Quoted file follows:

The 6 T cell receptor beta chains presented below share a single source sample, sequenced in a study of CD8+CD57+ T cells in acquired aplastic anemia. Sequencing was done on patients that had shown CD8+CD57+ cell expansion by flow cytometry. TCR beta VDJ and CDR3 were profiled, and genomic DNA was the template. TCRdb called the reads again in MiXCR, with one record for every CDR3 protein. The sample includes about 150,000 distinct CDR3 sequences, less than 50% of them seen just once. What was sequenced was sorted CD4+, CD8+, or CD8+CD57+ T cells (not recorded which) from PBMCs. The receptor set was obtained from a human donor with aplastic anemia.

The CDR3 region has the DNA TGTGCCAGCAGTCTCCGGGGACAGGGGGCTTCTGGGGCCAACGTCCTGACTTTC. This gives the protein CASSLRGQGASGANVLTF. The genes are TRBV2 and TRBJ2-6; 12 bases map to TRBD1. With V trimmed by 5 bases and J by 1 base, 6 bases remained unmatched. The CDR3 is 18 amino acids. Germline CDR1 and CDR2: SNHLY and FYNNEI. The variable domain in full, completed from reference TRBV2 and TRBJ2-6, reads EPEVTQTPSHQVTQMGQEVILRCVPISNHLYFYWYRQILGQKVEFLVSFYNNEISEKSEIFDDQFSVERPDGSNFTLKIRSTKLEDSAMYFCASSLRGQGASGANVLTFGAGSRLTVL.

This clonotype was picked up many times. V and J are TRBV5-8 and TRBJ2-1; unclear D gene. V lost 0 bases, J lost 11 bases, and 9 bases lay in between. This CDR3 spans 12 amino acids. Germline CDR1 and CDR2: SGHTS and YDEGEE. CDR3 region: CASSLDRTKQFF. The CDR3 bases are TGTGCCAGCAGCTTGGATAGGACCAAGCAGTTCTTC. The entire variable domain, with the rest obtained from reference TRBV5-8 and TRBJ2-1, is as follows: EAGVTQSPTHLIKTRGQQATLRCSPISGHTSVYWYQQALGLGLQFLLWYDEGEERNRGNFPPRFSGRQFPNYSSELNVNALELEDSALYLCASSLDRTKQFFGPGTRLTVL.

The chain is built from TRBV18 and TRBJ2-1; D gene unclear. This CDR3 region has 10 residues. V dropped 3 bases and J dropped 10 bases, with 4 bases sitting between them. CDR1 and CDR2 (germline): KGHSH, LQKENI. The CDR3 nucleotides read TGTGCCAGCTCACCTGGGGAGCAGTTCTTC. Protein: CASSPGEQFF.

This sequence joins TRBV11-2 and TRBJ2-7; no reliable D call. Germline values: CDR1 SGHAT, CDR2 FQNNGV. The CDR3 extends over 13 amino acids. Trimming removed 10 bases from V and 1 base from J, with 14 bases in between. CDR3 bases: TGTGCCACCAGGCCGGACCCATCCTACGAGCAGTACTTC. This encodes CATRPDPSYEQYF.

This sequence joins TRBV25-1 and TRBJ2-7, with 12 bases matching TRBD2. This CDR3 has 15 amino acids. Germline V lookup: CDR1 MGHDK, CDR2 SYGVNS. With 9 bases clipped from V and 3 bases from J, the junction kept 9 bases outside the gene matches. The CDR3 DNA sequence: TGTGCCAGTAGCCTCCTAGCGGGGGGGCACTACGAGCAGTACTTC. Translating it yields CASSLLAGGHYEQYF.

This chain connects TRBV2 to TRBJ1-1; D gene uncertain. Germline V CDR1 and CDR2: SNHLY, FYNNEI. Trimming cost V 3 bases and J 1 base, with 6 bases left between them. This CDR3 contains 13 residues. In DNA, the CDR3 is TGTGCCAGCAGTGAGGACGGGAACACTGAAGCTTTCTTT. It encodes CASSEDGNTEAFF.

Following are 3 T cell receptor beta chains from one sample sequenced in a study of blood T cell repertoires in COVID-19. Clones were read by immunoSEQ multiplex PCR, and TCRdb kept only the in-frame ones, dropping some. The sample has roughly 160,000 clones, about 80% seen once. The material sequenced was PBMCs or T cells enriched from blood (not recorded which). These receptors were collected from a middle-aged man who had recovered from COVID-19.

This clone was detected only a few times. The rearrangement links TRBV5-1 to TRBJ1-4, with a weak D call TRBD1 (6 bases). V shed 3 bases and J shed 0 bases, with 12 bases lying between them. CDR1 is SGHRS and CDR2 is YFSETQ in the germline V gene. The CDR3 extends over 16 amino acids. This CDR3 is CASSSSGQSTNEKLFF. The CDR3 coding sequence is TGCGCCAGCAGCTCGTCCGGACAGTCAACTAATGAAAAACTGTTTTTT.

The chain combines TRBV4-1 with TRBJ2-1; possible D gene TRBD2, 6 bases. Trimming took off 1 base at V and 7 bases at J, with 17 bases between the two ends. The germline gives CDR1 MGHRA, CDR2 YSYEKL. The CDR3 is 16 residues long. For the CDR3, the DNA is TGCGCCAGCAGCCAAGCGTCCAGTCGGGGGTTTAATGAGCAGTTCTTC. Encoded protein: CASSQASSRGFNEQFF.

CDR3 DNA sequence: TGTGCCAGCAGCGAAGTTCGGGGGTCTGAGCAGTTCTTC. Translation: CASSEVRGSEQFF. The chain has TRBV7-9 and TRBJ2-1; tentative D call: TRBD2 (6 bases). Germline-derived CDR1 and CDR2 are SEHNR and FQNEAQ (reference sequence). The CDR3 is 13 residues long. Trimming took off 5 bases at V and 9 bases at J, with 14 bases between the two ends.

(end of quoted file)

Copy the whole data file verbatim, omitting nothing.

The 6 T cell receptor beta chains presented below share a single source sample, sequenced in a study of CD8+CD57+ T cells in acquired aplastic anemia. Sequencing was done on patients that had shown CD8+CD57+ cell expansion by flow cytometry. TCR beta VDJ and CDR3 were profiled, and genomic DNA was the template. TCRdb called the reads again in MiXCR, with one record for every CDR3 protein. The sample includes about 150,000 distinct CDR3 sequences, less than 50% of them seen just once. What was sequenced was sorted CD4+, CD8+, or CD8+CD57+ T cells (not recorded which) from PBMCs. The receptor set was obtained from a human donor with aplastic anemia.

The CDR3 region has the DNA TGTGCCAGCAGTCTCCGGGGACAGGGGGCTTCTGGGGCCAACGTCCTGACTTTC. This gives the protein CASSLRGQGASGANVLTF. The genes are TRBV2 and TRBJ2-6; 12 bases map to TRBD1. With V trimmed by 5 bases and J by 1 base, 6 bases remained unmatched. The CDR3 is 18 amino acids. Germline CDR1 and CDR2: SNHLY and FYNNEI. The variable domain in full, completed from reference TRBV2 and TRBJ2-6, reads EPEVTQTPSHQVTQMGQEVILRCVPISNHLYFYWYRQILGQKVEFLVSFYNNEISEKSEIFDDQFSVERPDGSNFTLKIRSTKLEDSAMYFCASSLRGQGASGANVLTFGAGSRLTVL.

This clonotype was picked up many times. V and J are TRBV5-8 and TRBJ2-1; unclear D gene. V lost 0 bases, J lost 11 bases, and 9 bases lay in between. This CDR3 spans 12 amino acids. Germline CDR1 and CDR2: SGHTS and YDEGEE. CDR3 region: CASSLDRTKQFF. The CDR3 bases are TGTGCCAGCAGCTTGGATAGGACCAAGCAGTTCTTC. The entire variable domain, with the rest obtained from reference TRBV5-8 and TRBJ2-1, is as follows: EAGVTQSPTHLIKTRGQQATLRCSPISGHTSVYWYQQALGLGLQFLLWYDEGEERNRGNFPPRFSGRQFPNYSSELNVNALELEDSALYLCASSLDRTKQFFGPGTRLTVL.

The chain is built from TRBV18 and TRBJ2-1; D gene unclear. This CDR3 region has 10 residues. V dropped 3 bases and J dropped 10 bases, with 4 bases sitting between them. CDR1 and CDR2 (germline): KGHSH, LQKENI. The CDR3 nucleotides read TGTGCCAGCTCACCTGGGGAGCAGTTCTTC. Protein: CASSPGEQFF.

This sequence joins TRBV11-2 and TRBJ2-7; no reliable D call. Germline values: CDR1 SGHAT, CDR2 FQNNGV. The CDR3 extends over 13 amino acids. Trimming removed 10 bases from V and 1 base from J, with 14 bases in between. CDR3 bases: TGTGCCACCAGGCCGGACCCATCCTACGAGCAGTACTTC. This encodes CATRPDPSYEQYF.

This sequence joins TRBV25-1 and TRBJ2-7, with 12 bases matching TRBD2. This CDR3 has 15 amino acids. Germline V lookup: CDR1 MGHDK, CDR2 SYGVNS. With 9 bases clipped from V and 3 bases from J, the junction kept 9 bases outside the gene matches. The CDR3 DNA sequence: TGTGCCAGTAGCCTCCTAGCGGGGGGGCACTACGAGCAGTACTTC. Translating it yields CASSLLAGGHYEQYF.

This chain connects TRBV2 to TRBJ1-1; D gene uncertain. Germline V CDR1 and CDR2: SNHLY, FYNNEI. Trimming cost V 3 bases and J 1 base, with 6 bases left between them. This CDR3 contains 13 residues. In DNA, the CDR3 is TGTGCCAGCAGTGAGGACGGGAACACTGAAGCTTTCTTT. It encodes CASSEDGNTEAFF.

Following are 3 T cell receptor beta chains from one sample sequenced in a study of blood T cell repertoires in COVID-19. Clones were read by immunoSEQ multiplex PCR, and TCRdb kept only the in-frame ones, dropping some. The sample has roughly 160,000 clones, about 80% seen once. The material sequenced was PBMCs or T cells enriched from blood (not recorded which). These receptors were collected from a middle-aged man who had recovered from COVID-19.

This clone was detected only a few times. The rearrangement links TRBV5-1 to TRBJ1-4, with a weak D call TRBD1 (6 bases). V shed 3 bases and J shed 0 bases, with 12 bases lying between them. CDR1 is SGHRS and CDR2 is YFSETQ in the germline V gene. The CDR3 extends over 16 amino acids. This CDR3 is CASSSSGQSTNEKLFF. The CDR3 coding sequence is TGCGCCAGCAGCTCGTCCGGACAGTCAACTAATGAAAAACTGTTTTTT.

The chain combines TRBV4-1 with TRBJ2-1; possible D gene TRBD2, 6 bases. Trimming took off 1 base at V and 7 bases at J, with 17 bases between the two ends. The germline gives CDR1 MGHRA, CDR2 YSYEKL. The CDR3 is 16 residues long. For the CDR3, the DNA is TGCGCCAGCAGCCAAGCGTCCAGTCGGGGGTTTAATGAGCAGTTCTTC. Encoded protein: CASSQASSRGFNEQFF.

CDR3 DNA sequence: TGTGCCAGCAGCGAAGTTCGGGGGTCTGAGCAGTTCTTC. Translation: CASSEVRGSEQFF. The chain has TRBV7-9 and TRBJ2-1; tentative D call: TRBD2 (6 bases). Germline-derived CDR1 and CDR2 are SEHNR and FQNEAQ (reference sequence). The CDR3 is 13 residues long. Trimming took off 5 bases at V and 9 bases at J, with 14 bases between the two ends.